Symptoms are not explained by other medical, psychiatric conditions (depression, delirium Delirium Delirium is a medical condition characterized by acute disturbances in attention and awareness. Symptoms may fluctuate during the course of a day and involve memory deficits and disorientation. Delirium).

Specific subgroups of dementia

Table: Differences in clinical features among the various causes of major NCDs
Feature Alzheimer disease Alzheimer disease As the most common cause of dementia, Alzheimer disease affects not only many individuals but also their families. Alzheimer disease is a progressive neurodegenerative disease that causes brain atrophy and presents with a decline in memory, cognition, and social skills. Alzheimer Disease Vascular dementia Frontotemporal dementia Frontotemporal dementia Heterogeneous group of neurodegenerative disorders characterized by frontal and temporal lobe atrophy associated with neuronal loss, gliosis, and dementia. Patients exhibit progressive changes in social, behavioral, and/or language function. Multiple subtypes or forms are recognized based on presence or absence of tau protein inclusions. Ftld includes three clinical syndromes: frontotemporal dementia, semantic dementia, and primary progressive nonfluent aphasia. Amyotrophic Lateral Sclerosis Dementia with Lewy bodies Lewy bodies Intracytoplasmic, eosinophilic, round to elongated inclusions found in vacuoles of injured or fragmented neurons. The presence of lewy bodies is the histological marker of the degenerative changes in lewy body disease and parkinson disease but they may be seen in other neurological conditions. They are typically found in the substantia nigra and locus coeruleus but they are also seen in the basal forebrain, hypothalamic nuclei, and neocortex. Parkinson’s Disease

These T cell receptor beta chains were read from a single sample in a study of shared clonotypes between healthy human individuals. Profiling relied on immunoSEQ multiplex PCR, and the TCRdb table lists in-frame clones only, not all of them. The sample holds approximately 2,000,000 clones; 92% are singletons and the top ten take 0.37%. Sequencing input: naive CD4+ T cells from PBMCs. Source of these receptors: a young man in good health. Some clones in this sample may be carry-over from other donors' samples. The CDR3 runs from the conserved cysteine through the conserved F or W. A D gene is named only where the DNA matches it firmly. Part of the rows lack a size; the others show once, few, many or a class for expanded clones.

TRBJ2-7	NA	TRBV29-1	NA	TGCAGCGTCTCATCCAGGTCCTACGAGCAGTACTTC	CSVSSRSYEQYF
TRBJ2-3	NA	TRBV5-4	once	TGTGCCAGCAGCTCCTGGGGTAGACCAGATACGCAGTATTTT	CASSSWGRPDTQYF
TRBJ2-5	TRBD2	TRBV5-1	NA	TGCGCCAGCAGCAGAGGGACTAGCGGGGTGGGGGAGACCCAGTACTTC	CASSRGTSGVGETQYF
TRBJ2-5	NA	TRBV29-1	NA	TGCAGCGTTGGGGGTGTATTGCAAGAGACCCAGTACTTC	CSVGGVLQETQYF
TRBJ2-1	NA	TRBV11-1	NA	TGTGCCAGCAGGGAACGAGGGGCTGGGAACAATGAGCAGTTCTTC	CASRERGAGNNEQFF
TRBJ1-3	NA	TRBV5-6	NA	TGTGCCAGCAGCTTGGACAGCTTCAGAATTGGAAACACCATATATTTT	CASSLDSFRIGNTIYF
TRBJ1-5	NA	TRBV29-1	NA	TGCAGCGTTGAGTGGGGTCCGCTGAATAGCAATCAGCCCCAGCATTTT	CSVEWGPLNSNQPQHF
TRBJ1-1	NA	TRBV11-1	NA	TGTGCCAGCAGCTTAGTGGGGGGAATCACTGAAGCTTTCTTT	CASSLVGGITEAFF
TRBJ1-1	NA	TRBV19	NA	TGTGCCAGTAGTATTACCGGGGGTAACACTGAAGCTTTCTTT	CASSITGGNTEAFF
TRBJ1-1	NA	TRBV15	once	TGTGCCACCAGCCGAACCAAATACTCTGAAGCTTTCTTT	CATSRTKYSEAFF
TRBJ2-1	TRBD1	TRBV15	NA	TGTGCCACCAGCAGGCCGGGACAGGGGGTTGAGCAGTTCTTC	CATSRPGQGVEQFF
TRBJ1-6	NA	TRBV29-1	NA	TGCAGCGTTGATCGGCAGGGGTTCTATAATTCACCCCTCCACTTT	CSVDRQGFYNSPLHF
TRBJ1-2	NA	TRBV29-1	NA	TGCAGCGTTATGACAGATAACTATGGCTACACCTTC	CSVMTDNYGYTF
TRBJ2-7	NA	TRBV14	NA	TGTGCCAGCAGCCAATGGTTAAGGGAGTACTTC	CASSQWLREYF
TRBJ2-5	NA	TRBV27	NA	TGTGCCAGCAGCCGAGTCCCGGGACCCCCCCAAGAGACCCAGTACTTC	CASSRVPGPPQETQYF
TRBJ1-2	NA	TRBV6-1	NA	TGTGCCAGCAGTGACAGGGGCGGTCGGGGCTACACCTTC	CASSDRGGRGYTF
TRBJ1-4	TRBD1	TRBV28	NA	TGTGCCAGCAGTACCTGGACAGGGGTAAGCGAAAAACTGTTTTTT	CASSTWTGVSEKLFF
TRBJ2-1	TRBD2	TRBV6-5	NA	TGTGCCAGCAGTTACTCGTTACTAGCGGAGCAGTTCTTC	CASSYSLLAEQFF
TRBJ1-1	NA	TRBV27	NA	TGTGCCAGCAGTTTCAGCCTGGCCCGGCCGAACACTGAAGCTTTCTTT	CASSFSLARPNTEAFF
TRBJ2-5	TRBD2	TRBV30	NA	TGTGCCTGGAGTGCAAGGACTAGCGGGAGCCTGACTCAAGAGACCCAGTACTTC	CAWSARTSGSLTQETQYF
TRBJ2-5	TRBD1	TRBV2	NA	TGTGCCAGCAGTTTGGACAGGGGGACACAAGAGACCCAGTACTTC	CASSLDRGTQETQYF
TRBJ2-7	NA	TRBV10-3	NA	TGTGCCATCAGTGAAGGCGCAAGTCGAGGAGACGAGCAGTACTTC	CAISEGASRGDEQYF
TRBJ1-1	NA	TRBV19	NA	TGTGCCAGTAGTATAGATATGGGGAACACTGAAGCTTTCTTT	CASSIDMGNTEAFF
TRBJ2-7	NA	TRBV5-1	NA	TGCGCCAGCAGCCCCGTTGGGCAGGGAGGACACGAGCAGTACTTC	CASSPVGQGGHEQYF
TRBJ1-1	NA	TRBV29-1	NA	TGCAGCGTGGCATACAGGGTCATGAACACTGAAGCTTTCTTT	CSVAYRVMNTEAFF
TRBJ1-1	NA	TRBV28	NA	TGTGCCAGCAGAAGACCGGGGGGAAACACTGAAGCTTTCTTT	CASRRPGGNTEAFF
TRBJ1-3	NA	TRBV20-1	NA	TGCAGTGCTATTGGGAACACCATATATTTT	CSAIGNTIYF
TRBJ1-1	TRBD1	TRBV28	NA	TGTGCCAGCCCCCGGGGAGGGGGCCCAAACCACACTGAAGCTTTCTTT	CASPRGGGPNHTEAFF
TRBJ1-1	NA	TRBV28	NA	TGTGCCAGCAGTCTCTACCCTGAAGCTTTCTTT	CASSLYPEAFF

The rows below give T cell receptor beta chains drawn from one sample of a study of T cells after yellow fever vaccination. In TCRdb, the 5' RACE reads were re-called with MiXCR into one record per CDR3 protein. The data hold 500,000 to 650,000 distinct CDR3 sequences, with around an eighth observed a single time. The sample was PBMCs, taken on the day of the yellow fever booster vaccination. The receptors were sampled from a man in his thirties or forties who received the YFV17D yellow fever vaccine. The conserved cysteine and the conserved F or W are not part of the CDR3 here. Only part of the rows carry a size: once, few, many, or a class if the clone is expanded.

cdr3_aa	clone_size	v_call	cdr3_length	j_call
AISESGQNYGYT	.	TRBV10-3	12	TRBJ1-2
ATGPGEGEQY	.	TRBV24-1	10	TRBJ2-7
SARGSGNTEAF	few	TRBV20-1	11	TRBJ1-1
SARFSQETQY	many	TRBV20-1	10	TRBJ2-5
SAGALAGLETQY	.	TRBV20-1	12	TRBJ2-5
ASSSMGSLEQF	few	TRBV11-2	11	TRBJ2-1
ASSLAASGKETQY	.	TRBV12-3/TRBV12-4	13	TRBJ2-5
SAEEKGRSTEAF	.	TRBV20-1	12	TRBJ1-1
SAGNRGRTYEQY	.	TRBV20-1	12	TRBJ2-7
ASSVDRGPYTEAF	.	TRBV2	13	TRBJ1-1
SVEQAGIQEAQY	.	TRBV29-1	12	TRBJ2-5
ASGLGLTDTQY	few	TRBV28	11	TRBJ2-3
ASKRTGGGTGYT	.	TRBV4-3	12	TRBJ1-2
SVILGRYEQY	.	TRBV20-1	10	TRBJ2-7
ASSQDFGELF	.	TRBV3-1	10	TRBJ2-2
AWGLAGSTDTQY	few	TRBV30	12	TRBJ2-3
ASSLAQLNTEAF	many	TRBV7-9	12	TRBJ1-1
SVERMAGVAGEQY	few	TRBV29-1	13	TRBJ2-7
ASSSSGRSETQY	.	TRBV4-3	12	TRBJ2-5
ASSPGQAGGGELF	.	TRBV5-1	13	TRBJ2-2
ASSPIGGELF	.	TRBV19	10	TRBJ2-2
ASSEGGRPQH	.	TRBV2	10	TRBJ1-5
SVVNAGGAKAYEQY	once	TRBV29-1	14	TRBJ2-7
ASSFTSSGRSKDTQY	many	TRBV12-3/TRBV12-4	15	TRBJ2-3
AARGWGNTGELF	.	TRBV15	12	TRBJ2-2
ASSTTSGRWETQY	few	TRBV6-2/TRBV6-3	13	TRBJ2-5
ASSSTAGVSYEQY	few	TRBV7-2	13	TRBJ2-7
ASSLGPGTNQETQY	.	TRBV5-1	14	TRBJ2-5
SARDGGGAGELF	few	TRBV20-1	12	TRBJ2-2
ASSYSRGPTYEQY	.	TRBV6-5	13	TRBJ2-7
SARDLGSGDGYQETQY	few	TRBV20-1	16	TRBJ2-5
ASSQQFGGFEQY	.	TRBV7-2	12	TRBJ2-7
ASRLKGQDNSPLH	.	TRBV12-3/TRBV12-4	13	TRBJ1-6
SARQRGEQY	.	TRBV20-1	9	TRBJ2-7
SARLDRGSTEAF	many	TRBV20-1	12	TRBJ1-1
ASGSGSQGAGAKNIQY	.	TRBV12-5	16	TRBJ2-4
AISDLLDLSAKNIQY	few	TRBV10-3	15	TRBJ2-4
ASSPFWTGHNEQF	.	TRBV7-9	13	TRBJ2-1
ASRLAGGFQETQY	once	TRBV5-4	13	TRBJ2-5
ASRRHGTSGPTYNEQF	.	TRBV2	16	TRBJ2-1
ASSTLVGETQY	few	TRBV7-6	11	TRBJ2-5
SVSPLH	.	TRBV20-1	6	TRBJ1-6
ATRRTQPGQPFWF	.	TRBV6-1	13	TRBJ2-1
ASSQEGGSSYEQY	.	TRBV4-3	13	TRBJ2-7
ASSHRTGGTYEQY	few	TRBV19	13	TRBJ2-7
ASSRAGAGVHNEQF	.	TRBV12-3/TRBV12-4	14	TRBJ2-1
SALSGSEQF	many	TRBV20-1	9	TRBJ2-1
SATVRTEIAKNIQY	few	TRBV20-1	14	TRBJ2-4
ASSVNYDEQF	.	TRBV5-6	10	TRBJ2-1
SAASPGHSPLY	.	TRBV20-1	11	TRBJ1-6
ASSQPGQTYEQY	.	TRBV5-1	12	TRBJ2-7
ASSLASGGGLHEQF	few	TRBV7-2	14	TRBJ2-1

Onset of Symptoms Insidious Stepwise progression Pre-senile onset Insidious
Cognitive symptoms Decline in memory Memory Complex mental function having four distinct phases: (1) memorizing or learning, (2) retention, (3) recall, and (4) recognition. Clinically, it is usually subdivided into immediate, recent, and remote memory. Psychiatric Assessment and executive function Decline in executive function Decline in executive function